Keith Urban Lets 500 Fans 'Get Closer' at Tour Rehearsal: Video

Keith Urban stunned the audience with his rocking performance of "Long Hot Summer."

"We got a week to get it right -- no pressure."

Keith Urban struck a deadpan tone after a hitch Thursday at Nashville's Municipal Auditorium at an exclusive show -- well, not a show, really. He opened a rehearsal for his "Get Closer" tour, slated to open June 16 in Biloxi, Mississippi, to about 500 fans, radio executives and music-industry professionals, running through 10 songs in a 70-minute window that included a few flubs and a couple songs in which he forgot the words.

Need a roadie to relocate the mic stand? Too bad. Urban had to move that equipment himself after his high-energy rocker "Long Hot Summer" from the main stage to the runway for the ballad "Making Memories of Us."

"It'll be much smoother on Thursday night," Urban laughed.

The setlist -- which was only a portion of what he'll roll out on the AT&T/Samsung-sponsored tour -- kicked off with a short a cappella section of "Put You in a Song," then mixed such chestnuts as "Days Go By" and "Who Wouldn't Wanna Be Me" with newer cuts from the "Get Closer" album, including "You Gonna Fly" and his current single, "Without You."

Video allowed Urban to collaborate with Little Big Town on "Boondocks," and three members of his backing band got a chance to romp through pieces of classic-rock staples by U2, Tom Petty and AC/DC.

Urban also employed a couple of methods to get closer to the crowd, doing a short set at a smaller stage at the other end of the arena floor and moving through the audience to give away a guitar he just finished playing.

Urban's fans are familiar with that move -- it's become something of a signature element of his previous tours after he left the stage to play lengthy solos in different parts of the building.

"That really came about from one night realizing it was really hard to get back [to the stage] with the guitar," he said after the rehearsal. "I went out into the crowd and it was easy, because no one was expecting it, and then once I was out there, they go, 'Oh, well, he's gotta go back.' So then it was really hard to get back because they sort of jammed the area, and I thought, 'I should just leave the guitar.' So I bought a cheap guitar in the town we were in and gave the guitar away. It was such a liberating feeling."

One guitar he won't be giving away -- and won't even play on the tour -- is a Telecaster that was formerly owned by Waylon Jennings. The late Country Music Hall of Famer had a connection with the rehearsal hall-a day after authorities raided a recording session in search of cocaine in 1977, Jennings made a surprise appearance at a Willie Nelson concert at Municipal, proclaiming "I didn't do it!"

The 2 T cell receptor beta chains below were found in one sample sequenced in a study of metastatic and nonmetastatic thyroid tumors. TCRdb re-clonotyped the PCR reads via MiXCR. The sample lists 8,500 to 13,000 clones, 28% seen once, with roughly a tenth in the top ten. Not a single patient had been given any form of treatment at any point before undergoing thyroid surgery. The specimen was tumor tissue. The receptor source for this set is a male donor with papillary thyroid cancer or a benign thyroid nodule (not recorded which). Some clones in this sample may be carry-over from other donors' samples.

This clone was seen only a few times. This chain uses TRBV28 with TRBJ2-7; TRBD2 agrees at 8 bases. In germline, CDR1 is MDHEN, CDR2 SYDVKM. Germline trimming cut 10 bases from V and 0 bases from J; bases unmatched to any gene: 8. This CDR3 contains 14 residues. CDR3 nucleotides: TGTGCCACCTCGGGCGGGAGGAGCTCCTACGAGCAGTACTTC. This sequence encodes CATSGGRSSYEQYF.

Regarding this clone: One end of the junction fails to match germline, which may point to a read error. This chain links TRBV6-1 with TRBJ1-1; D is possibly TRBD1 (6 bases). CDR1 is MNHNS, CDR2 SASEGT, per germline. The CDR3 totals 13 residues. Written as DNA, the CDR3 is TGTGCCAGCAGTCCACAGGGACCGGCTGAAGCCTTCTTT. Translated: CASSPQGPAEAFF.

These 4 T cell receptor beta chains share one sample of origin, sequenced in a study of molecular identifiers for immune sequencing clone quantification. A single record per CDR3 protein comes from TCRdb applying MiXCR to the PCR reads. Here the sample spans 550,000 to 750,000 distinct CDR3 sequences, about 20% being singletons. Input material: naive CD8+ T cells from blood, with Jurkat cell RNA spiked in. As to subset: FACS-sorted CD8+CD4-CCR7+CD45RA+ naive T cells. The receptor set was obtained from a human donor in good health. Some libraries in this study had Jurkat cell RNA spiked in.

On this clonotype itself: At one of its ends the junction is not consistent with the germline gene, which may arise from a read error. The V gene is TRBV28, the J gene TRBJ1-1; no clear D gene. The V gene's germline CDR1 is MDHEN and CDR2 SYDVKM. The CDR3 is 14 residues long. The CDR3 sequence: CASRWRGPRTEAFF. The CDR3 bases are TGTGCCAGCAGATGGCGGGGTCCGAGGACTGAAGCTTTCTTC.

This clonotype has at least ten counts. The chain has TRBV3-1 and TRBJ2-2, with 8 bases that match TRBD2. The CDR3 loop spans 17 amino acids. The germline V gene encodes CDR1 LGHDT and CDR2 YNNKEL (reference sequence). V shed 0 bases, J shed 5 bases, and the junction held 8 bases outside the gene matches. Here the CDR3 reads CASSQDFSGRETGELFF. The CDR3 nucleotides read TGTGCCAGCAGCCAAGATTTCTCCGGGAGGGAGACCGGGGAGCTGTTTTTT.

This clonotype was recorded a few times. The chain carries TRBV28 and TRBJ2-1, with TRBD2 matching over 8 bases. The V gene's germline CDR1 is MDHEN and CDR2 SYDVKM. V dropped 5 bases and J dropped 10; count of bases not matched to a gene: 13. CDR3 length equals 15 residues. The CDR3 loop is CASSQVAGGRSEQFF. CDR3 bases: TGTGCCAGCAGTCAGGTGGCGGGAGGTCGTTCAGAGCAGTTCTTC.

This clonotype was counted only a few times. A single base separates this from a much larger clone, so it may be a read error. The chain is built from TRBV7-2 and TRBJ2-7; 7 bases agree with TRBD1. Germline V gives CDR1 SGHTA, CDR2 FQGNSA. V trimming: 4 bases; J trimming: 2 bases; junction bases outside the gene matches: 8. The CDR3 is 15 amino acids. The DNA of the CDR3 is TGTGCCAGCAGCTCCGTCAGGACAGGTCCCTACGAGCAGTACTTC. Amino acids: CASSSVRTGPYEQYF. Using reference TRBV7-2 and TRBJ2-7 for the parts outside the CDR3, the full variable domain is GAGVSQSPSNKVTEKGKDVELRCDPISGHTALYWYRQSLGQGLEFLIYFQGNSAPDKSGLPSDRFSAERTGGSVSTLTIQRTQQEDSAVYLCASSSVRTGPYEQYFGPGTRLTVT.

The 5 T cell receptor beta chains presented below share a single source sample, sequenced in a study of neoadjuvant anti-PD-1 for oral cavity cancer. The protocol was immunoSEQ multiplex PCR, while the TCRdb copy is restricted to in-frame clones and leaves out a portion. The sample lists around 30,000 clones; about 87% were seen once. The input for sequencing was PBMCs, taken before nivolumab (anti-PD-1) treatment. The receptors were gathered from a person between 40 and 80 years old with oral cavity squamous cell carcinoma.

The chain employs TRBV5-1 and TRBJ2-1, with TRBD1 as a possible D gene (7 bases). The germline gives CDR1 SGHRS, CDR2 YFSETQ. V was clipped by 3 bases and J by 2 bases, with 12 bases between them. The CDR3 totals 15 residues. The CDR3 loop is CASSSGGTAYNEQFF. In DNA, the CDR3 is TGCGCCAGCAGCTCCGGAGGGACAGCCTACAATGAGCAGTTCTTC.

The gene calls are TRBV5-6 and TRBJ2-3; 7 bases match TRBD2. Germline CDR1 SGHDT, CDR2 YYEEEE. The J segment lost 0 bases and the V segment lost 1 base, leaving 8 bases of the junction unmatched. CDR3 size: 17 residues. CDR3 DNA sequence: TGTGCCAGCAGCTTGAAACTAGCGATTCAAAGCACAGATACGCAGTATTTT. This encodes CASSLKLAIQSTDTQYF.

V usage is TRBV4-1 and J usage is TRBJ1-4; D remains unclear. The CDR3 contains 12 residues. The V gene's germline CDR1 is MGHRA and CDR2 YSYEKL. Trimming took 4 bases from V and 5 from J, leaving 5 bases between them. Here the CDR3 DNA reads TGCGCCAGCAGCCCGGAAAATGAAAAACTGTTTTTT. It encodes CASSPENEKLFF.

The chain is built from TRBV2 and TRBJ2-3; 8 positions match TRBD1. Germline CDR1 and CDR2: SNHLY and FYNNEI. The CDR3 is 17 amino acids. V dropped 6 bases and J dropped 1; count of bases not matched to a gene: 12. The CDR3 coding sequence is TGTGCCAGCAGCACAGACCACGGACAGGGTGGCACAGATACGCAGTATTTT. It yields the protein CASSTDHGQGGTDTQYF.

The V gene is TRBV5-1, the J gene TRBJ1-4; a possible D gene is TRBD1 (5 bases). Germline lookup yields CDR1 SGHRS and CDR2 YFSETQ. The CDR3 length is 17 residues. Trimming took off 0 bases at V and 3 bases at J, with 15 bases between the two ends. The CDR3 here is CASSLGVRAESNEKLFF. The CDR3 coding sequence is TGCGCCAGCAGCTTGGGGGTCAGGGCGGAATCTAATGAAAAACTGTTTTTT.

Jennings appeared again at Municipal at the rehearsal through video footage of his classic "Are You Sure Hank Done It This Way." It linked multiple generations -- Hank Williams, Jennings and Urban -- and symbolized the genre's ongoing struggle to maintain authenticity.

"I have a deep, deep love for country music," Urban said. "I've been playing it since I was 6, but I'm always curious about where can it go? Where can it go next? How can it evolve and move and flow and still have a sense of dignity, but remain relevant because it's got a message to carry? It's got to be able to evolve at any given time, and I thought that song is perfect for that."

Urban's stage and presentation demonstrate how much country has evolved. The sound of his uptempo material was as thunderous and powerful as some of the rock bands that have played Municipal over the decades -- including Journey, Def Leppard and Soundgarden -- and a steel-frame rollercoaster lighting design that Urban called "impressionistic" was much more elaborate than the staging Williams or Jennings employed.

That staging comes with a price. A certain amount of logistical choreography is required in big-production efforts to keep the lighting and sound crew coordinated with the artist. The goal for Urban is to keep as much spontaneity as possible with a show that is, as he said, "in the moment and just on the edge of disaster."